Few people remember that Utah once extended from the crest of the Rocky Mountains to the foot of the Sierra Nevada. Even fewer recall the punishing political process that reduced the state to its present borders. As this past week's headline about ceding Wendover to Nevada indicates, the movement to reduce Utah to the size of Rhode Island isn't over.
When Brigham Young proposed creating a new state named Deseret in 1849, he was thinking big. Deseret's borders encompassed most of today's Utah, Nevada and Arizona, and portions of California, New Mexico, Colorado, Wyoming, Idaho and Oregon. Ignoring such wisdom, Congress created Utah Territory. Still, its 1850 boundaries included most of today's Nevada and tasty bits of Wyoming and Colorado.
By 1856, some residents of Carson Valley petitioned Congress to let them join California, complaining of the "gross persecutions" they suffered at the hands of the Mormon majority. Agitation grew after the Utah War and in July 1859, western Utahns called for the formation of a separate territory. Congress obliged and on March 2, 1861, created the Territory of Nevada. Utah lost some 73,574 square miles west of the 116th degree west longitude, near today's Carlin, Nevada. The law also took away all those prospective mines and ski resorts on Colorado's west slope.
Nevada's congressional delegate promptly sponsored a measure that cut Utah back to the 115th meridian, near present-day Wells, Nevada, in 1862. Nevada, now a state, took another bite in 1866 that put the line at present Wendover. In 1868, we lost Evanston, Wyoming, too.
By 1870, Congress had reduced Utah from 220,196 square miles to some 84,899 square miles, a mere shadow of its former self. All this was done largely at the insistence of politicians bitterly opposed to the political power of the LDS Church. Now, it's one of our own politicians who thinks Utah is too big. Most of the 1,500 citizens of Wendover are tired of living behind the Zion Curtain, with both Utah's artificial border and liquor laws separating them from their glitzy but fallen sister, West Wendover.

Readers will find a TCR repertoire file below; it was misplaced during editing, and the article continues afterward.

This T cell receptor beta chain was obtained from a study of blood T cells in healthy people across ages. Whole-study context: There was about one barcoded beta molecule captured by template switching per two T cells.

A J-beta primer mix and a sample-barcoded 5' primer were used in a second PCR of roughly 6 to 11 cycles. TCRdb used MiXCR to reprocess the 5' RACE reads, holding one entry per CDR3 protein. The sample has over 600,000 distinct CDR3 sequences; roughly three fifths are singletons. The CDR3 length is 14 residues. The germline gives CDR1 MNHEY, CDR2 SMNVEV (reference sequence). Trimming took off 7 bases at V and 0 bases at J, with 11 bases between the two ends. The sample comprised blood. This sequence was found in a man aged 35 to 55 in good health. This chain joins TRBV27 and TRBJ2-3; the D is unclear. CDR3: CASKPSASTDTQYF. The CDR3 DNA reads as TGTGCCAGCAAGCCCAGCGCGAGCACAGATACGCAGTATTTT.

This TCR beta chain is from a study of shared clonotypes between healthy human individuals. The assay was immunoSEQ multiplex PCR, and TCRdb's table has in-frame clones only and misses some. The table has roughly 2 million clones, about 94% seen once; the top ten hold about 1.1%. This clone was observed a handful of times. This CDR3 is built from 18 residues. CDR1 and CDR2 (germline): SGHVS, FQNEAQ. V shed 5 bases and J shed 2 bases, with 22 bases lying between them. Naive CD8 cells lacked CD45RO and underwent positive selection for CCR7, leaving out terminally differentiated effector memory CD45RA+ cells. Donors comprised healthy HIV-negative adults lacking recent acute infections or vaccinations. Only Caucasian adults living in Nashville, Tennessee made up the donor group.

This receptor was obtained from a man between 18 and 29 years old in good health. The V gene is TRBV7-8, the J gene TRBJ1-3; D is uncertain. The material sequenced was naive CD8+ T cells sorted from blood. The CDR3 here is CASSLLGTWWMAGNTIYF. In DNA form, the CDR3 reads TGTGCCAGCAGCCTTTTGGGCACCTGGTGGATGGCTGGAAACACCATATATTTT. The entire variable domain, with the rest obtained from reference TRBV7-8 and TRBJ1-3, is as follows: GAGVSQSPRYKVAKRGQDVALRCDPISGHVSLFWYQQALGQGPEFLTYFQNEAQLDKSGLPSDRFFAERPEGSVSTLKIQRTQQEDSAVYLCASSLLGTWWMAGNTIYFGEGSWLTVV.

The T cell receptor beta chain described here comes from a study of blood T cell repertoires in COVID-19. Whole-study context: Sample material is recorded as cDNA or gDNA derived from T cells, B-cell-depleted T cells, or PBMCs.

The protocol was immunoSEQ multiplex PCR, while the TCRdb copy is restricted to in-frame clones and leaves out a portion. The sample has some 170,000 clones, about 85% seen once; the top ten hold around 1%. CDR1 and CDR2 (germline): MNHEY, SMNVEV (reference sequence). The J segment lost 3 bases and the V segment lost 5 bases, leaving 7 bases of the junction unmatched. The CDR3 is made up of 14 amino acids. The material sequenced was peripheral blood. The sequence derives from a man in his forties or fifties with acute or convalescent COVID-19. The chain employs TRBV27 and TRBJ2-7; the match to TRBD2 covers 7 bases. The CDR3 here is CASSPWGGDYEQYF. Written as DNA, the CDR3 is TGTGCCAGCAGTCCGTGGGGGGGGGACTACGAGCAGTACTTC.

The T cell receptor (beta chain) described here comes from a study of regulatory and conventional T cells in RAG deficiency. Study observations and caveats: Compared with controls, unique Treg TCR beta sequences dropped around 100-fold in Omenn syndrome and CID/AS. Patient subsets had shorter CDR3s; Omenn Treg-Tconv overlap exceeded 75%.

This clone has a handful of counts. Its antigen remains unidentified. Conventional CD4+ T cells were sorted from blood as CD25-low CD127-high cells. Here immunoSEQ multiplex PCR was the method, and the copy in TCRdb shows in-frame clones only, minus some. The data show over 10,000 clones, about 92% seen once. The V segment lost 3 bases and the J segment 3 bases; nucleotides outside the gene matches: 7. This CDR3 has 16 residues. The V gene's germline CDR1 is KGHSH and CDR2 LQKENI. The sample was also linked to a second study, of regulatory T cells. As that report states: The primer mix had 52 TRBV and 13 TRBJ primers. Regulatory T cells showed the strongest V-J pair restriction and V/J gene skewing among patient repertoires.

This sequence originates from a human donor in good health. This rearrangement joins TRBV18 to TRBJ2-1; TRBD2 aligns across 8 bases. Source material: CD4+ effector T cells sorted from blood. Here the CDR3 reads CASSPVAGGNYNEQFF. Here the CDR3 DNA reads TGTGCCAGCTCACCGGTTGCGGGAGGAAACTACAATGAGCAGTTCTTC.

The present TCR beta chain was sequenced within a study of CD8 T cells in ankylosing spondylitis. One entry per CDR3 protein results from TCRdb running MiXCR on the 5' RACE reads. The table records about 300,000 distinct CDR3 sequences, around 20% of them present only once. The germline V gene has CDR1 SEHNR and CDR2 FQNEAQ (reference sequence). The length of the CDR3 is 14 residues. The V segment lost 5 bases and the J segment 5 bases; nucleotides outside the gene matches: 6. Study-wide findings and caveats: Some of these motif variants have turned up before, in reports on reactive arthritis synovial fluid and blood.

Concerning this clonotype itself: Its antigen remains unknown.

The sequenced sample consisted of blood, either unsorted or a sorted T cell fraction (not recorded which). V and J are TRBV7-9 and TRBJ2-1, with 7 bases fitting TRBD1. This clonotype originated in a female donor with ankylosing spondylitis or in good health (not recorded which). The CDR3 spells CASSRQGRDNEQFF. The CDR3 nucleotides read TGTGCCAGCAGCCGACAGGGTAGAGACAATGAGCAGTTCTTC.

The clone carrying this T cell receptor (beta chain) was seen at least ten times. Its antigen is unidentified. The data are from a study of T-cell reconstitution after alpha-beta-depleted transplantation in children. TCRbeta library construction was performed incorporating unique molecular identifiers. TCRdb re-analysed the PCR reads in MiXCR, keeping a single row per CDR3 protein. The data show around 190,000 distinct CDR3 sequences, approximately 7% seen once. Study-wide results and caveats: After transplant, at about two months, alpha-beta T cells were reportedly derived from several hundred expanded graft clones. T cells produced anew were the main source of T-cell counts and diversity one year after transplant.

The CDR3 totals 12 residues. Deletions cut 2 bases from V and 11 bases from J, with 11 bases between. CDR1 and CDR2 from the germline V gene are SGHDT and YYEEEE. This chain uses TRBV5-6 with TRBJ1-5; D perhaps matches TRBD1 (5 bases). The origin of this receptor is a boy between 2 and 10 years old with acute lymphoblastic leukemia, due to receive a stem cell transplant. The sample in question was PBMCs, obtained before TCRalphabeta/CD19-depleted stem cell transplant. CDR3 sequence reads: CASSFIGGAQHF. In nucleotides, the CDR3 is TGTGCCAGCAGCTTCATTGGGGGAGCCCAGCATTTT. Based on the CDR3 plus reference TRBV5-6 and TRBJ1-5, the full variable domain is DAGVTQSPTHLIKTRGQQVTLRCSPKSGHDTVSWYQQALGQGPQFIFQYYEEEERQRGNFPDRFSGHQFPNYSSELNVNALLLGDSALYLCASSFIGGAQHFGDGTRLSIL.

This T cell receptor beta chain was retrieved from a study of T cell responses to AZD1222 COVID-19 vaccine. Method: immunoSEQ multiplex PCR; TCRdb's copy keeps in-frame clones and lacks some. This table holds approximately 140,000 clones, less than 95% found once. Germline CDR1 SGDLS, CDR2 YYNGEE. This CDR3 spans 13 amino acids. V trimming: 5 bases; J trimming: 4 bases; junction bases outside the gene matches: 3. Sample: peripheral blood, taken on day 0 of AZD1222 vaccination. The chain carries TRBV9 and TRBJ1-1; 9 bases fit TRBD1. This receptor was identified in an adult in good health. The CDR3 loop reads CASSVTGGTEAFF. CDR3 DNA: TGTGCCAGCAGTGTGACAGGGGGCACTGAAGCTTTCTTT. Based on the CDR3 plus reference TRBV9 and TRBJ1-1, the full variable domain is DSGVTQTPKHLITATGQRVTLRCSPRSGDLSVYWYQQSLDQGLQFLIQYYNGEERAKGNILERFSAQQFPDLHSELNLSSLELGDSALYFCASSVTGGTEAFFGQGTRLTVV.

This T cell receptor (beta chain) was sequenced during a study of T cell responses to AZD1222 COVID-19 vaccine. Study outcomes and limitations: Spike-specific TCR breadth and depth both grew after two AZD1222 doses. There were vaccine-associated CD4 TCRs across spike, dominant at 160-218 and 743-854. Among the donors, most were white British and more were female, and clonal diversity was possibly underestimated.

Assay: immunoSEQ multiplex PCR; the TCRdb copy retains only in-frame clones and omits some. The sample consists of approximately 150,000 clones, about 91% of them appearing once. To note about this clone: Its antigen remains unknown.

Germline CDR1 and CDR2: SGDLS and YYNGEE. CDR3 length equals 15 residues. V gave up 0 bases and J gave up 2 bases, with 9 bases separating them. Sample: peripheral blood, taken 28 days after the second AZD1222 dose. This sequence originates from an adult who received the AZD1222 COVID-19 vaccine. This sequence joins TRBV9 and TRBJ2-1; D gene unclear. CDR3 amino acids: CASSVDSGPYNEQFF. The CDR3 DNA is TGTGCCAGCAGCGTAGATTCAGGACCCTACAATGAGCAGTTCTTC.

While the Nevada town's population is surging past 5,000 amidst the glitter of great architecture, Las Vegas-style, the Utah side looks like it was hit by one of the atomic bombs the Army Air Force once practiced dropping here. "Look at the Utah side," says one resident. "It's so dumpy." Congressman James Hansen is endorsing handing over the holy half of Wendover to the heathens. Not that Wendoveronians seem to mind: Die-hard Utahns are as scarce on the border as Democrats are inside it.
Harkening to his beleaguered constituents, Hansen is ready to hand them over to Nevada. "Let's do it," he says. While we are at it, let's move the entire border twenty-four miles east. That would give Mountain Meadows to Nevada and then it could deal with it. Heck, let's give away all of Tooele County. Imagine how much gas Salt Lakers would save if they only had to drive to the county line to have fun.
But isn't there something sinister in dismantling Deseret one border town at a time? What's next? Will St. George become North Mesquite? Don't these people appreciate our history? We've got Brigham Young. Who has Nevada got?Frank Sinatra? Elvis? Wayne Newton? Fine. If Wendover's Utahns can't appreciate our exorbitant taxes, over-crowded schools, potholes and high moral tone, let 'em go.
Historian Will Bagley deplores government-sponsored gambling.